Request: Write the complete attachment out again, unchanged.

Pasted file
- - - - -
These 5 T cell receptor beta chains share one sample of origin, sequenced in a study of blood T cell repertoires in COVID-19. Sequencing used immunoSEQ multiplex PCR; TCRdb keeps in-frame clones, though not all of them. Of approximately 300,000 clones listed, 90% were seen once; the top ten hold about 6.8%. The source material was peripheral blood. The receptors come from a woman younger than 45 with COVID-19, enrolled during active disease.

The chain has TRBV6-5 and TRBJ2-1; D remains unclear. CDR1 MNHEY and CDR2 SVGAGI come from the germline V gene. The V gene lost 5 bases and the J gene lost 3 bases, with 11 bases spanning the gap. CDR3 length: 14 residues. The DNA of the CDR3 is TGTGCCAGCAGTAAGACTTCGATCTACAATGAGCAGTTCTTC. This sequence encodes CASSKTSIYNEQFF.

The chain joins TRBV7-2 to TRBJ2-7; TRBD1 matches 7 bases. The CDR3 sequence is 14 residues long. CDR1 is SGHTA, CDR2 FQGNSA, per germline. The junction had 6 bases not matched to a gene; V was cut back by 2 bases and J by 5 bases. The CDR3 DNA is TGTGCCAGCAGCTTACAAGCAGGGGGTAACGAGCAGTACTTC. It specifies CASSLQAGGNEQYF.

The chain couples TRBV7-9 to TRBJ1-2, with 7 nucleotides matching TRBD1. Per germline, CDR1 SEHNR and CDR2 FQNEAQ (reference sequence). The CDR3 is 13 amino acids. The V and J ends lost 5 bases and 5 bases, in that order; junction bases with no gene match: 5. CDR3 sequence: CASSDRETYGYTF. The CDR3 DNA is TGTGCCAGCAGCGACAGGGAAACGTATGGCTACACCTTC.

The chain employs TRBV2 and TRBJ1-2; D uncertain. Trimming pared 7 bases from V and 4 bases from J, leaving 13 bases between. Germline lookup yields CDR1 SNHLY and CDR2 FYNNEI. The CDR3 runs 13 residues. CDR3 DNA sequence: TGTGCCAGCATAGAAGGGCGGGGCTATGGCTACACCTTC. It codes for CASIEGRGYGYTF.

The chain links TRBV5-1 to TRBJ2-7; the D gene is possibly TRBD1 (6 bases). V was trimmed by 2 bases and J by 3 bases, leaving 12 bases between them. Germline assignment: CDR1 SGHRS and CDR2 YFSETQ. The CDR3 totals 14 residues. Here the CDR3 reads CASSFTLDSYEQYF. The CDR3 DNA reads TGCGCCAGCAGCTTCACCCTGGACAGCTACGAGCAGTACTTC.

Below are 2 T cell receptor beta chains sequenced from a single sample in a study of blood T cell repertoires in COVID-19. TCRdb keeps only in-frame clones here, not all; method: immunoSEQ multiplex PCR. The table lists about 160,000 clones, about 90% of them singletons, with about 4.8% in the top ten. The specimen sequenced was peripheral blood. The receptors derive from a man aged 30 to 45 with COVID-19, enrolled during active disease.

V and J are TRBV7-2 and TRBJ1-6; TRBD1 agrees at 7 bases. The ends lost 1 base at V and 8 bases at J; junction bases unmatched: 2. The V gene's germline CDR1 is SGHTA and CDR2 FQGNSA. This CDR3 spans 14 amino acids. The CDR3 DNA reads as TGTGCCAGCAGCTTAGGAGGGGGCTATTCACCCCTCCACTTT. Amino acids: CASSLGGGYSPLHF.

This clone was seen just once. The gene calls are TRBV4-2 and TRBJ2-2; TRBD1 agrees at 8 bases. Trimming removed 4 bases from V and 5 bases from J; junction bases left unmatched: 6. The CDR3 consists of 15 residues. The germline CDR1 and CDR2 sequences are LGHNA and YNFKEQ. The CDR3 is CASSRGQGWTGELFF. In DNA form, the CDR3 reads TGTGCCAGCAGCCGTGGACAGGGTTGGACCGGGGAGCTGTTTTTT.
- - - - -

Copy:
These 5 T cell receptor beta chains share one sample of origin, sequenced in a study of blood T cell repertoires in COVID-19. Sequencing used immunoSEQ multiplex PCR; TCRdb keeps in-frame clones, though not all of them. Of approximately 300,000 clones listed, 90% were seen once; the top ten hold about 6.8%. The source material was peripheral blood. The receptors come from a woman younger than 45 with COVID-19, enrolled during active disease.

The chain has TRBV6-5 and TRBJ2-1; D remains unclear. CDR1 MNHEY and CDR2 SVGAGI come from the germline V gene. The V gene lost 5 bases and the J gene lost 3 bases, with 11 bases spanning the gap. CDR3 length: 14 residues. The DNA of the CDR3 is TGTGCCAGCAGTAAGACTTCGATCTACAATGAGCAGTTCTTC. This sequence encodes CASSKTSIYNEQFF.

The chain joins TRBV7-2 to TRBJ2-7; TRBD1 matches 7 bases. The CDR3 sequence is 14 residues long. CDR1 is SGHTA, CDR2 FQGNSA, per germline. The junction had 6 bases not matched to a gene; V was cut back by 2 bases and J by 5 bases. The CDR3 DNA is TGTGCCAGCAGCTTACAAGCAGGGGGTAACGAGCAGTACTTC. It specifies CASSLQAGGNEQYF.

The chain couples TRBV7-9 to TRBJ1-2, with 7 nucleotides matching TRBD1. Per germline, CDR1 SEHNR and CDR2 FQNEAQ (reference sequence). The CDR3 is 13 amino acids. The V and J ends lost 5 bases and 5 bases, in that order; junction bases with no gene match: 5. CDR3 sequence: CASSDRETYGYTF. The CDR3 DNA is TGTGCCAGCAGCGACAGGGAAACGTATGGCTACACCTTC.

The chain employs TRBV2 and TRBJ1-2; D uncertain. Trimming pared 7 bases from V and 4 bases from J, leaving 13 bases between. Germline lookup yields CDR1 SNHLY and CDR2 FYNNEI. The CDR3 runs 13 residues. CDR3 DNA sequence: TGTGCCAGCATAGAAGGGCGGGGCTATGGCTACACCTTC. It codes for CASIEGRGYGYTF.

The chain links TRBV5-1 to TRBJ2-7; the D gene is possibly TRBD1 (6 bases). V was trimmed by 2 bases and J by 3 bases, leaving 12 bases between them. Germline assignment: CDR1 SGHRS and CDR2 YFSETQ. The CDR3 totals 14 residues. Here the CDR3 reads CASSFTLDSYEQYF. The CDR3 DNA reads TGCGCCAGCAGCTTCACCCTGGACAGCTACGAGCAGTACTTC.

Below are 2 T cell receptor beta chains sequenced from a single sample in a study of blood T cell repertoires in COVID-19. TCRdb keeps only in-frame clones here, not all; method: immunoSEQ multiplex PCR. The table lists about 160,000 clones, about 90% of them singletons, with about 4.8% in the top ten. The specimen sequenced was peripheral blood. The receptors derive from a man aged 30 to 45 with COVID-19, enrolled during active disease.

V and J are TRBV7-2 and TRBJ1-6; TRBD1 agrees at 7 bases. The ends lost 1 base at V and 8 bases at J; junction bases unmatched: 2. The V gene's germline CDR1 is SGHTA and CDR2 FQGNSA. This CDR3 spans 14 amino acids. The CDR3 DNA reads as TGTGCCAGCAGCTTAGGAGGGGGCTATTCACCCCTCCACTTT. Amino acids: CASSLGGGYSPLHF.

This clone was seen just once. The gene calls are TRBV4-2 and TRBJ2-2; TRBD1 agrees at 8 bases. Trimming removed 4 bases from V and 5 bases from J; junction bases left unmatched: 6. The CDR3 consists of 15 residues. The germline CDR1 and CDR2 sequences are LGHNA and YNFKEQ. The CDR3 is CASSRGQGWTGELFF. In DNA form, the CDR3 reads TGTGCCAGCAGCCGTGGACAGGGTTGGACCGGGGAGCTGTTTTTT.